How to enjoy your retirement without breaking the bank

Kara Gammell / 06 February 2017

Did you know you can enjoy discounts simply for being of - or approaching - retirement age?



Most of us spend our working life dreaming of retirement – that time when we’re finally able to do all those things we’ve always wanted to do, but never had the time whilst holding down a job. But the long-awaited holidays and hobbies can be costly and often difficult to manage on a fixed income.

But just because you have stopped earning a wage, doesn’t mean you have to scrimp on your quality of life. With a third of the population over the age of 50, a growing number of companies are targeting “silver shoppers” with discounts in an attempt to get them to spend at their business.

With that in mind, here’s how to make the most of your age.

Seeing the world needn’t cost the earth

When it comes to travelling locally, older people are entitled to a free bus pass and a minimum concession of free off-peak travel on a local bus anywhere in England. For more information and how to apply, contact your local authority.

If you frequently travel by train, chances are that you will benefit from a senior railcard. For just £30 for the annual version and £70 for the three-year version, this card entitles holders to a third off standard or first-class fares. Find out more at senior-railcard.co.uk.

When it comes to travelling by coach, there is no national concessionary scheme, but it is always worth asking for any available discounts. For just £10 (plus £1.50 p&p), for instance, National Express offers a Senior Coachcard for people who are 60 or over and offers you a third off your travel throughout the year. What’s more, those who are flexible with their travel plans can travel anywhere in the UK (excluding airports) for just £15, provided you book three days in advance. See nationalexpress.com/waystosave/senior-coachcard.aspx to find out more.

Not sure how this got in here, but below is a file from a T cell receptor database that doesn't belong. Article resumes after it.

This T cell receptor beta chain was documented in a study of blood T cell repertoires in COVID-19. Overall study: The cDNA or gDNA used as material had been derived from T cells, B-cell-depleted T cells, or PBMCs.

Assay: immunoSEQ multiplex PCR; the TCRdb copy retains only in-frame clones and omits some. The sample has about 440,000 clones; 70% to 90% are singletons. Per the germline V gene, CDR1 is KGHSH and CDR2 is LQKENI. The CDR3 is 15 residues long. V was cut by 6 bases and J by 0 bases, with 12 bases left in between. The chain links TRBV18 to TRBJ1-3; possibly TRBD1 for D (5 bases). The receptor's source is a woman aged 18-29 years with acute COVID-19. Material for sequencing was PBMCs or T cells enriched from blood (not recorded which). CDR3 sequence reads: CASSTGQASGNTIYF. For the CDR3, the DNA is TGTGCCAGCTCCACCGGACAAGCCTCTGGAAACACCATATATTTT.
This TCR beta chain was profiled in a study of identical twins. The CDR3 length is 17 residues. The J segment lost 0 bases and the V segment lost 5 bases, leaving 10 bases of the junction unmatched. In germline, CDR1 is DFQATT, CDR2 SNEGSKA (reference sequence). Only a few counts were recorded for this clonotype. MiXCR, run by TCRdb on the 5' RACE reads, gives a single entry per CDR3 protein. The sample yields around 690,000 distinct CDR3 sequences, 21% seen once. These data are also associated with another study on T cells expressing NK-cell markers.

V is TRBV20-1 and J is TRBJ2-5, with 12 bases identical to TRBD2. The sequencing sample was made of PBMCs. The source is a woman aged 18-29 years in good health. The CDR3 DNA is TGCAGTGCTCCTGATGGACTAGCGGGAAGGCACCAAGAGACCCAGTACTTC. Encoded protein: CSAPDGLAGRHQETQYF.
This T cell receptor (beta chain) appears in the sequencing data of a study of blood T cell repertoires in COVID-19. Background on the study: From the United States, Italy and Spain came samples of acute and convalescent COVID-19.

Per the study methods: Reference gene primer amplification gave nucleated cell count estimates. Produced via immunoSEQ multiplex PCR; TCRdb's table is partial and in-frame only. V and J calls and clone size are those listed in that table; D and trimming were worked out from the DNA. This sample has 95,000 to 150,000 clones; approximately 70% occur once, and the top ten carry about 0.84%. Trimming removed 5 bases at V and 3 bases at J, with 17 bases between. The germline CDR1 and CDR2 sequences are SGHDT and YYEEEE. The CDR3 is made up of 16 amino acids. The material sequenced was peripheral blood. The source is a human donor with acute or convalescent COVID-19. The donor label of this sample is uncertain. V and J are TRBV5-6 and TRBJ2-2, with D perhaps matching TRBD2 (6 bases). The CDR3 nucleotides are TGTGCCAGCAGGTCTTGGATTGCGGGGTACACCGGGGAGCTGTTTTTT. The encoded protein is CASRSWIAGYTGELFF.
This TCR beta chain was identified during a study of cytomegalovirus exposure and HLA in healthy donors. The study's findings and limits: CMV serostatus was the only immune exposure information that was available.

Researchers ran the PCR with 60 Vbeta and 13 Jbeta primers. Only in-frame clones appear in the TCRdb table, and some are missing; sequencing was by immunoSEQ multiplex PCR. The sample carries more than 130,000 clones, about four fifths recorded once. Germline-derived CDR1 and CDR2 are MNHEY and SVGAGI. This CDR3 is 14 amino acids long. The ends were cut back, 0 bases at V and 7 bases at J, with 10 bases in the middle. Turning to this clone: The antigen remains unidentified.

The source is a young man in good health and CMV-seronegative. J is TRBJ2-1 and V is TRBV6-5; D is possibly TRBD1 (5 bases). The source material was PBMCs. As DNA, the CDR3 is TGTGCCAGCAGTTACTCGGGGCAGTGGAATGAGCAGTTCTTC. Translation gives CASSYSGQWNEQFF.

If you fancy heading to Europe by rail and are flexible with your schedule, the Eurostar offers discounted rates for those aged 60 and over. You will usually have to travel on midday and midweek trains and book your tickets in advance.

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Learn for less

Have you thought about using your newly-acquired spare time to learn a new skill? If so, you should check out the University of the Third Age (U3A).

This nationwide network of learning groups is aimed at encouraging older people no longer in full-time employment to share their knowledge, skills and interests in a friendly environment.

The variety of courses on offer vary with every from stained glass to Scrabble and country dancing to computer skills. Annual memberships cost around £15 with a small charge for each study group attended, ordinarily £1 per week for a two-hour session. Find your local group and visit u3a.org.uk or phone 020 8466 6139.

How to claim discounts if you are over 50

Take the heat out of energy bills

Household energy bills can eat into a big chunk of your monthly budget. Why not reduce this spend to free up cash for your recreational spending?

For instance, if you were born on or before 5 May 1953 (and meet other qualifying criteria throughout the week specified on gov.co.uk), you’re eligible for a winter fuel payment of up to £300.